The relativistic local-density approximation [13] (RLDA) may be obtained from the (non-relativistic) local-density approximation (LDA) by substituting the relativistic kinetic-energy operator for its non-relativistic counterpart, and using relativistic corrections to the local-density functional. We use the relativistic corrections proposed by MacDonald and Vosko [7].

Here, we give the radial equations which are solved by our programs:

$${{{\rm d}F}\over{{\rm d}r}} - {\kappa\over r} F= -c^{-1} (\epsilon-v(r) ) G , $$

(Eq. 32)

$${{{\rm d}G}\over{{\rm d}r}} + {\kappa\over r} G= c^{-1} (\epsilon-v(r)+2 c^2) F ,$$

(Eq. 33)

where ε is the eigenvalue in Hartrees, and c is the speed of light; ε = 0 describes a free electron with zero kinetic energy. The functions G(r) and F(r) are related to the Dirac spinor by

$$\psi = \pmatrix {G(r) r^{-1} {\cal Y}_{\kappa m} (\hat r) \cr
i F(r) r^{-1} {\cal Y}_{-\kappa m} (\hat r) \cr }$$

$$\rho(\vec{r})= 2\sum_i\,f_i \sum_\mu |\psi_\mu(\vec{r})|^2$$

(Eq. 34)

where $${\cal Y}_{\kappa m}(\hat r)$$

is a Pauli spinor [12].

Dirac's κ quantum number, along with the azimuthal quantum number m, determines the angular dependence of the state. For the central-field problem, the levels with various m are degenerate and hence not solved for separately. The following table relates the values of κ used in this project to the more common spectroscopic notation.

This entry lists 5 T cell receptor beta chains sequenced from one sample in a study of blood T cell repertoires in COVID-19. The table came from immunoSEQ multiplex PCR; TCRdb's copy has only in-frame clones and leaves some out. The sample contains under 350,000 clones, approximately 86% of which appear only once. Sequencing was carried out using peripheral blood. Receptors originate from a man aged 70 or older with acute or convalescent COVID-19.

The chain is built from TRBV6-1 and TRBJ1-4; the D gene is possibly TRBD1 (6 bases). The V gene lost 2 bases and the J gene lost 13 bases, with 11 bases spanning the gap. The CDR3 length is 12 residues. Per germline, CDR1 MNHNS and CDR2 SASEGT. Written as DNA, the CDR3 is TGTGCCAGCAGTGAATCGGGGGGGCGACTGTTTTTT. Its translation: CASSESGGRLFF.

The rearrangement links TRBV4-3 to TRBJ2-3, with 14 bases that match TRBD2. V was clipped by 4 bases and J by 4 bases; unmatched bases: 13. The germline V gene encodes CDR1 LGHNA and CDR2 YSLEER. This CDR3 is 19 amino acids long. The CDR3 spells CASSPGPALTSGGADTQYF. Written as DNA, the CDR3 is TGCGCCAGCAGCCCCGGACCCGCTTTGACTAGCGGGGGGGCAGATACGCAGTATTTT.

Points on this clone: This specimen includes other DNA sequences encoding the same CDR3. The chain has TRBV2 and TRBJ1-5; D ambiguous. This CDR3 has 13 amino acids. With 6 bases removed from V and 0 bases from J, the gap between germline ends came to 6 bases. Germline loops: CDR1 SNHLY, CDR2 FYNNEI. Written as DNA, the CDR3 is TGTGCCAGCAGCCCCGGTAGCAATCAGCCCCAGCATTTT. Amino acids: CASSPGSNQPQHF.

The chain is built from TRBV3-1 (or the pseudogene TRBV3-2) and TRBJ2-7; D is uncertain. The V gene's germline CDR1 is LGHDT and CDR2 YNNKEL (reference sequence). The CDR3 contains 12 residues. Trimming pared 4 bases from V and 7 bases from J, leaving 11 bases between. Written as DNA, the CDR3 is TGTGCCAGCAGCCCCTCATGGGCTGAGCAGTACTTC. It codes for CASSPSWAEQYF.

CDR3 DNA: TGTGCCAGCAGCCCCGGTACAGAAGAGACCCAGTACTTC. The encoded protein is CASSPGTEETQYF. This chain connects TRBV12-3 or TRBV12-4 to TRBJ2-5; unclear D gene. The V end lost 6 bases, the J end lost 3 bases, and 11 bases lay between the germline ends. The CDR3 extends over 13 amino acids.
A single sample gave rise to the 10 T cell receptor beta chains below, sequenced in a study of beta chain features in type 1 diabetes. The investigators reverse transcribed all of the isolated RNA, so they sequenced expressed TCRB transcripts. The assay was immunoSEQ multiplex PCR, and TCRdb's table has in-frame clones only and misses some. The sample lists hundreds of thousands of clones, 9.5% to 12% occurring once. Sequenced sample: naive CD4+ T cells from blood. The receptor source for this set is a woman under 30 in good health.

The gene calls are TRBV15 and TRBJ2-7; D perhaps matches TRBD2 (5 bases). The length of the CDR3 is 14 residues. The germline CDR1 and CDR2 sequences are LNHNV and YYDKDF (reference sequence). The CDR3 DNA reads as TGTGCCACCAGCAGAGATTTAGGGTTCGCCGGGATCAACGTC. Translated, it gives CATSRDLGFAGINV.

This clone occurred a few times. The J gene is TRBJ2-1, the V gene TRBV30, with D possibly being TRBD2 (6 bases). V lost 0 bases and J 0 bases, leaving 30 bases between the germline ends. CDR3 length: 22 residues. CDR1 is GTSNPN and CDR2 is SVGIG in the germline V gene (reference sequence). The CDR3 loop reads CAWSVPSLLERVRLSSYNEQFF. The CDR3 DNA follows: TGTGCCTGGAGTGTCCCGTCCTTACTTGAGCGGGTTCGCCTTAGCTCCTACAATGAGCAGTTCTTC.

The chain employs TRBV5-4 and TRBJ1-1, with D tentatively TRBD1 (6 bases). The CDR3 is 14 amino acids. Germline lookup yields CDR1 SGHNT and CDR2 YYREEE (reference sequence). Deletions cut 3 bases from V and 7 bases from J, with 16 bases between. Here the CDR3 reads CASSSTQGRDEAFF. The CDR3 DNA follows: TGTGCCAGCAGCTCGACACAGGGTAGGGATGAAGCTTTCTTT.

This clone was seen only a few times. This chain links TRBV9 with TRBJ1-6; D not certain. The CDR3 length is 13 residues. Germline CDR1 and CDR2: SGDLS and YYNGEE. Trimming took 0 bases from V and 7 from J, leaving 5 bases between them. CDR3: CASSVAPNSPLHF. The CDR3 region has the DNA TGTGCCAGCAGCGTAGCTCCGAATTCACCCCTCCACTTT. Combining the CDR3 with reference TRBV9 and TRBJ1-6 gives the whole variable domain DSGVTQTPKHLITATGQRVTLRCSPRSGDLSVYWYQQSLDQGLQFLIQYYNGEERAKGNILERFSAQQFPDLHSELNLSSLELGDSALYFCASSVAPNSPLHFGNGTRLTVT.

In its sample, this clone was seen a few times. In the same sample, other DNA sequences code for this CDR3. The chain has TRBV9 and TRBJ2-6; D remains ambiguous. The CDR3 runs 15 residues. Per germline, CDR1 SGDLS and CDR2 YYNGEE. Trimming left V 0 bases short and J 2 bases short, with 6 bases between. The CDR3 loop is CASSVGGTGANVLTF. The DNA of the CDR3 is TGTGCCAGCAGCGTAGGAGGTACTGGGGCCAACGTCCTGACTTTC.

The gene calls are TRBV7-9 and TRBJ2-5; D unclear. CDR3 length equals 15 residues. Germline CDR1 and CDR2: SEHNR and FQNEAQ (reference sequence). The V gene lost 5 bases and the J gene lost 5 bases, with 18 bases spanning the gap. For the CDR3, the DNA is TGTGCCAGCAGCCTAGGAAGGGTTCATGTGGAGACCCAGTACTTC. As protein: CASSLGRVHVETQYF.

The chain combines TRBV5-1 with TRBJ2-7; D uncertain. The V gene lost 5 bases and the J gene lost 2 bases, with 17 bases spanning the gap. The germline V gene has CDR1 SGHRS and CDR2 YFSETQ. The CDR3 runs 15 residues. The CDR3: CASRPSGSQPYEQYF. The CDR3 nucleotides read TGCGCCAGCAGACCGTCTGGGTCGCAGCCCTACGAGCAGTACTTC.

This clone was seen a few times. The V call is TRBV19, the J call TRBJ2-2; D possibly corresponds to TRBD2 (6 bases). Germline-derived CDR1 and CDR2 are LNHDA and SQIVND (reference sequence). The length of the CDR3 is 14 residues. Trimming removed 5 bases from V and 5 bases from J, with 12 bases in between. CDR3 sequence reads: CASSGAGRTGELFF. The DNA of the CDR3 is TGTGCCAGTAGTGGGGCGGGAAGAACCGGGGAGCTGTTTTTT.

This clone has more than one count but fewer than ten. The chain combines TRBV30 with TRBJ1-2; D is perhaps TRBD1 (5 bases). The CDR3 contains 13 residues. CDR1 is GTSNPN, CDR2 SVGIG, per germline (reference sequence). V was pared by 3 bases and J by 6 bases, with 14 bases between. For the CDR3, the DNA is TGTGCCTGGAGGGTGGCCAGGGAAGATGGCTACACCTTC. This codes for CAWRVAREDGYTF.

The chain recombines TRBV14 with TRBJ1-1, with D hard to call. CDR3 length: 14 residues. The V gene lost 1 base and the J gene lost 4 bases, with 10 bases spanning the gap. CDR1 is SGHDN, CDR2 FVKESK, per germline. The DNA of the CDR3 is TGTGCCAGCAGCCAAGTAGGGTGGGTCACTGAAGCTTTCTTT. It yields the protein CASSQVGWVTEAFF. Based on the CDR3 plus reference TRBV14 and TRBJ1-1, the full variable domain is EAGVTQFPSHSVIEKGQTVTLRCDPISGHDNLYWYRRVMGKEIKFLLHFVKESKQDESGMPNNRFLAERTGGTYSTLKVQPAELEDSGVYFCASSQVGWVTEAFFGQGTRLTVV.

κ state κ state
-1 s1/2 1 p1/2
-2 p3/2 2 d3/2
-3 d5/2 3 f5/2
-4 f7/2    

The charge density is obtained from  $$\rho (\vec r) = 2 \Sigma_i f_i \Sigma_{\mu} | \psi_{\mu}(\vec r)|^2$$

where µ runs over the four components of the Dirac spinor.

The ScRLDA approximation

The inclusion of relativistic effects doubles the number of degrees of freedom in atomic calculations. However, sometimes it is desirable to include some of the effects of relativity without increasing the number of degrees of freedom. Specifically, it is possible to neglect the spin-orbit splitting while including other relativistic effects, such as the mass-velocity term, the Darwin shift, and (approximately) the contribution of the minor component to the charge density.

Koelling and Harmon[14] have proposed a method to achieve this end, which we call the scalar-relativistic local-density approximation (ScRLDA). (Sc is used to avoid confusion with spin-polarization which is abbreviated S.) This is a simplified version of the RLDA. The equations to solve are:

$${{{\rm d}^2 G}\over{{\rm d}r^2}} - {{\ell(\ell+1)}\over{r^2}}~ G = 2 M (V-\epsilon) G + {{1}\over{M}} {{{\rm d} M}\over{{\rm d}r}} \left( {{{\rm d}G}\over{{\rm d}r}} + {{\langle \kappa \rangle}\over{r}}G \right) ~ ,$$

(Eq. 35)

where $${\langle \kappa \rangle} = -1$$

is the degeneracy-weighted average value of the Dirac's κ for the two spin-orbit-split levels, and ε is the eigenvalue in Hartrees, with the same meaning as in the RLDA.

The parameter M is given by

$$M = 1 + {{\alpha^2}\over{2}} (\epsilon-V) ~ ,$$

(Eq. 36)

where α is the fine structure constant. The charge density is related to G by the usual non-relativistic formula,

$$r^2 \rho(r) = G(r)^2$$

(Eq. 37)

without an explicit contribution from the minor component F(r).


Sensor Science Division

Created October 15, 2015, Updated January 9, 2024